Whereas if you're at a team — Jackson's, AKA, ATT, TriStar — all the coaches have an idea of what's going on. Jav [Javier Mendez] will get me to throw a right hook, then into a takedown. Leandro [Vieira], from this takedown will say let's work this position. Same thing with ATT. I can work my combos with my boy Gary or Jeff [Mayweather] or whoever I bring in town, then I'll get out there and work position with [Steve] Mocco or Kenny Barzini. When there's a takedown, I'll talk to Shoeface or Rodolfo Vieira or coach Parrumpa.

I have people to bounce ideas off of, but they're all on the same page. If you're with a team, all of your coaching is on the same page whereas if you're bouncing from place to place to place, you better hope your coaches have good communication because a lot of times the coaches ain't on the same page.

Then let's throw in strength training. If you're doing strength training, then your strength coach has no idea what you've done before. They just imagine, whereas at ATT, AKA, Jackson's or other gyms with strength coaches, the coaches know: ‘Hey coach, he wrestled hard today and he did a bunch of mitts, so be careful,' or, 'Coach, he hurt his shoulder today, so be careful about these lifts.'

MMA cornermen are still younger than those in boxing, but I feel like in MMA, the cornermen are starting to age. Five or six years ago, you'd see a lot of fighters cornered by guys their age. I don't think you see as much of that anymore.

No, you don't because back then, a lot of guys would just come with their friends or fans who just wanted to be on TV. Now, those young guys you saw in the corners got a little older with stress and experience.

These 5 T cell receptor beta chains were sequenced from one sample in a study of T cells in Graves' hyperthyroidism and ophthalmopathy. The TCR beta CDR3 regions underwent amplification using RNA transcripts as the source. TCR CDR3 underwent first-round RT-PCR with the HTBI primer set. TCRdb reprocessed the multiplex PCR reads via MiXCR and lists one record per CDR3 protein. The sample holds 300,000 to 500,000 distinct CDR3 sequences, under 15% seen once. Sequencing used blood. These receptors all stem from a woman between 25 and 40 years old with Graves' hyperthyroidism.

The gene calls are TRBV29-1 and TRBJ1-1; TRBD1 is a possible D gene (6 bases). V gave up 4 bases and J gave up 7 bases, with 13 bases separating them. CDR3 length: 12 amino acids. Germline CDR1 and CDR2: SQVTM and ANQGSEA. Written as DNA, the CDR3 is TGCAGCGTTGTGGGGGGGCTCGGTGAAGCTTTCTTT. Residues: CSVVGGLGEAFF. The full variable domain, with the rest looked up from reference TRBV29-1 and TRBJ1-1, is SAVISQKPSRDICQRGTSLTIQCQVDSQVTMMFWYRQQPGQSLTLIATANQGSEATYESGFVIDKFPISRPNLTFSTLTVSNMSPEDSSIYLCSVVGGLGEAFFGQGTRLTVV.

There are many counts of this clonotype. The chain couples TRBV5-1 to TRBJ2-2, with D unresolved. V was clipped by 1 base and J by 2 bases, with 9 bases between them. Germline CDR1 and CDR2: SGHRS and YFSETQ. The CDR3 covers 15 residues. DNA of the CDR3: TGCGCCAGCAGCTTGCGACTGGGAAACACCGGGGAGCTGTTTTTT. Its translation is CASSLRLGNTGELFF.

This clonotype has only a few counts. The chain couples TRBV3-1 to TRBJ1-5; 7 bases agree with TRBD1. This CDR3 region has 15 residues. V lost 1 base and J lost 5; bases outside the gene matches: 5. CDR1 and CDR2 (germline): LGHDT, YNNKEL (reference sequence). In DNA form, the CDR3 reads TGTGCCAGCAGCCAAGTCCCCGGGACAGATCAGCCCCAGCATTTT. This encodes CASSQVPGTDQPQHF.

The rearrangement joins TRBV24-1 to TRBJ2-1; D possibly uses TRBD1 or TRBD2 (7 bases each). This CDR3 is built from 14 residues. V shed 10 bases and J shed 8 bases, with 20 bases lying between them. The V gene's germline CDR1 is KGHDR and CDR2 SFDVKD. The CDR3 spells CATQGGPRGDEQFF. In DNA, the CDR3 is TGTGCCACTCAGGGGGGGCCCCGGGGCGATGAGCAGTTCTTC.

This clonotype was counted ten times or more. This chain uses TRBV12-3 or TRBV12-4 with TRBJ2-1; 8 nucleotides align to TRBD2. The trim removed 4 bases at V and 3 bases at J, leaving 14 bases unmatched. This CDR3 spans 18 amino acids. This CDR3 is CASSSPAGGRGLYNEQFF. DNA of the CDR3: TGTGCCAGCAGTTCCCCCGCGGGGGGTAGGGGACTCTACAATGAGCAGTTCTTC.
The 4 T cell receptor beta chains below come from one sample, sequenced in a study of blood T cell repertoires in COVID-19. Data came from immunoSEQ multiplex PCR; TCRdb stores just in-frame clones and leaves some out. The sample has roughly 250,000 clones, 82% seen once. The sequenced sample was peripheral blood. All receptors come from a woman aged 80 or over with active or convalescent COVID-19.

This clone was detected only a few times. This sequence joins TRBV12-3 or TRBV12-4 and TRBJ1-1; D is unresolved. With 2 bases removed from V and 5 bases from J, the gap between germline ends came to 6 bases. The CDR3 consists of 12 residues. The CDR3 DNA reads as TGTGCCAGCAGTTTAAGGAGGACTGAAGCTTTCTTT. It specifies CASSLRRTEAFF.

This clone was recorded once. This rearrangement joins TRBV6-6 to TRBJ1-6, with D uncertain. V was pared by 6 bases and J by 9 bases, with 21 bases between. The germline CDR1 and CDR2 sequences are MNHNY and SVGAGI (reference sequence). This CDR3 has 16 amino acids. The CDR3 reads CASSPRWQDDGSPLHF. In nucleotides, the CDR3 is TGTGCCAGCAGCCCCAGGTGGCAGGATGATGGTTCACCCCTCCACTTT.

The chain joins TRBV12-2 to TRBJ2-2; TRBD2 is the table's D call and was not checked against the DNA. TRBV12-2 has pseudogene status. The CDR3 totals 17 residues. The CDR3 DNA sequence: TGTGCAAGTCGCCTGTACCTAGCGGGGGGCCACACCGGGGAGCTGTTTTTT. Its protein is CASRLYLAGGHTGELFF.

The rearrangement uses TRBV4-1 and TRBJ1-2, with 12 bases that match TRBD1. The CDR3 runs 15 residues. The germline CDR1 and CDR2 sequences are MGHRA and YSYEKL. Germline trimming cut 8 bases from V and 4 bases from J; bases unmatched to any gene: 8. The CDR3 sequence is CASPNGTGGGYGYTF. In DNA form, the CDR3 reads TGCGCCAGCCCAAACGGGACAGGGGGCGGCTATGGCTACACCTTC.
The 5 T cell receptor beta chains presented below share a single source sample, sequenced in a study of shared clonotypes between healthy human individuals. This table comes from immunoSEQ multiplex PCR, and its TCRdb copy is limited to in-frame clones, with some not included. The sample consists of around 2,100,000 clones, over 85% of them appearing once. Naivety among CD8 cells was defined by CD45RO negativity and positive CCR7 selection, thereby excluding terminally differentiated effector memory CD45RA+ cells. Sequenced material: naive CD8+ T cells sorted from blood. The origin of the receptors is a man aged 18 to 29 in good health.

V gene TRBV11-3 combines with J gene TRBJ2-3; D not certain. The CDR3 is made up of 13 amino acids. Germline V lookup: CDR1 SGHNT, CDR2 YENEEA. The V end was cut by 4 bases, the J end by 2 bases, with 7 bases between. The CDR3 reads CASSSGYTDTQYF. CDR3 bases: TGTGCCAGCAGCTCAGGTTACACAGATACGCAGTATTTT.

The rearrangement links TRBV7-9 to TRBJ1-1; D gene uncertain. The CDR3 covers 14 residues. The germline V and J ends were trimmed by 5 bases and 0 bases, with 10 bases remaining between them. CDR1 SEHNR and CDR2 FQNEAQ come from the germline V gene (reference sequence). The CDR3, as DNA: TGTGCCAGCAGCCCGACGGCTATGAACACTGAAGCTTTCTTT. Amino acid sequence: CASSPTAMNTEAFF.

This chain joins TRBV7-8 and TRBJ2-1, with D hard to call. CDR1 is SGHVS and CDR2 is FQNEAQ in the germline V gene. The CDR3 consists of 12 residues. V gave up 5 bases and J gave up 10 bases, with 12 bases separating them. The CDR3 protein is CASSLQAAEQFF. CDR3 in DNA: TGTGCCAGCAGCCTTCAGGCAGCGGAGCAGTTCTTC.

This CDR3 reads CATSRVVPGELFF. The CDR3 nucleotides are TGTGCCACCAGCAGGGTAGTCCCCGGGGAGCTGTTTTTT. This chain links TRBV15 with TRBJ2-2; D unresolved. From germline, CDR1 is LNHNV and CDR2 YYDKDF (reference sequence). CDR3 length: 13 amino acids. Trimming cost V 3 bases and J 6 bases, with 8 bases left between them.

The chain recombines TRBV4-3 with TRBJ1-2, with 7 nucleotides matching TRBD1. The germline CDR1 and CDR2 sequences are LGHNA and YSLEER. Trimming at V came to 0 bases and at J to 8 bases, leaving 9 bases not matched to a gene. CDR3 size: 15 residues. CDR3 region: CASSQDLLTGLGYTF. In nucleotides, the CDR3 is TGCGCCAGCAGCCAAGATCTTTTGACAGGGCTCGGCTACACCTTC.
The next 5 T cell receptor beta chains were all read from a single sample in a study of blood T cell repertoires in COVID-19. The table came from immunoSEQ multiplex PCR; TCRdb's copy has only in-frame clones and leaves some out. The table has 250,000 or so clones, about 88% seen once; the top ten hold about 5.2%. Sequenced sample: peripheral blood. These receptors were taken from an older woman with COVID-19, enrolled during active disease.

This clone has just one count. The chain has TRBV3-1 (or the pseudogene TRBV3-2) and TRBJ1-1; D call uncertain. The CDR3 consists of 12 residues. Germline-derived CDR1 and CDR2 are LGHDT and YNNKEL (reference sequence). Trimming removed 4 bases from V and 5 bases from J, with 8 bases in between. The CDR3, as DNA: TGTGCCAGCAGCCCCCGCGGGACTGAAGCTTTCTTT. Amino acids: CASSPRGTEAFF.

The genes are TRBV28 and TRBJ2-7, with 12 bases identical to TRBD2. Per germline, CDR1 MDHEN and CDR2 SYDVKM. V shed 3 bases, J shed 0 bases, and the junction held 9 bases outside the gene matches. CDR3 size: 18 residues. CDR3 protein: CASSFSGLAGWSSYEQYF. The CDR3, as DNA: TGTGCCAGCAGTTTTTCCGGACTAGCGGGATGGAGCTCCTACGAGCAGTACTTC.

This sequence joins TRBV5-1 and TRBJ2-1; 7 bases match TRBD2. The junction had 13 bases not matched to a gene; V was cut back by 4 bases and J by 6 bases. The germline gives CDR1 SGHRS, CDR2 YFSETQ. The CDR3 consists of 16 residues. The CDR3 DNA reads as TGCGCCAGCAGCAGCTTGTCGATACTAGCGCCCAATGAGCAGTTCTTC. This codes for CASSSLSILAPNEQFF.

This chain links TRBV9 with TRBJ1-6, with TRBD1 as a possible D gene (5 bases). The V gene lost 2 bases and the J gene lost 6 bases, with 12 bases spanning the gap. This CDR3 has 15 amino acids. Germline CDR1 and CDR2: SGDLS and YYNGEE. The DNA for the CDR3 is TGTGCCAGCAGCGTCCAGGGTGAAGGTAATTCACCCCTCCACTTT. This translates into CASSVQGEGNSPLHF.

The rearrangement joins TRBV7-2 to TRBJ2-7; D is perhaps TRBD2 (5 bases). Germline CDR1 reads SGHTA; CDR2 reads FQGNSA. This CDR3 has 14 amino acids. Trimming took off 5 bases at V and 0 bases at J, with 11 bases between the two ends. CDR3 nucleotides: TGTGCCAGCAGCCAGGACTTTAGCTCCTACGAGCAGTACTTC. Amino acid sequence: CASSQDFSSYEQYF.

In boxing, you'll see Dewey Cooper. They're young for boxing. In boxing and kickboxing — even jiu-jitsu — you have to put your time. In MMA, sometimes you can sell a person's dream and it could be their coach.

But it feels like to me we have our first class of graduated fighters turned coaches. Would you agree with that?

I don't know if it's the first class.

Ok, the first class would be like Andre Pederneiras or Marco Ruas.

Yeah, it'd be second, third generation now.

In terms of financials, is coaching more expensive that it used to be as a service?

Hmm, probably a little more expensive. It just depends where you're at. If you're in California, if you're in a place where you have to go gym to gym, yeah, it can be a little more expensive. Whereas if you're at one gym, no, it's probably better because you get more specialized training in one area and you're paying one person for one thing.

Think about this. If you're at Kings, they have a guy come in to teach wrestling, you got your standup, you got your sparring, you got your jiu-jitsu all in one area. So, you just pay that one fee. But in some places or some people, if they have one coach or other coaches at other gyms, they'll go to this boxing coach and pay him the fee; kickboxing, pay the kickboxing fee; jiu-jitsu, maybe do a trade with him; strength training, pay him a fee.

We have seen a growth in the model of coaching where elite fighters create a camp around themselves when it's financially reasonable to do so. Is that a model we'll see more of?

It depends. It's not about more income. It's not about the money, it's about reliability. Here's the thing. If you're on your own and you call me and you're like, 'Mo, I need you to come in.' What makes you think I'm going to say yes? 'Mo, man, can I fly you out for training?' I could be like 'Nah, I'm good.' Whereas if you have a gym, you have bodies already. And with your coaches you can be like, 'Coach, I don't got the right look, can you find me someone that I need?'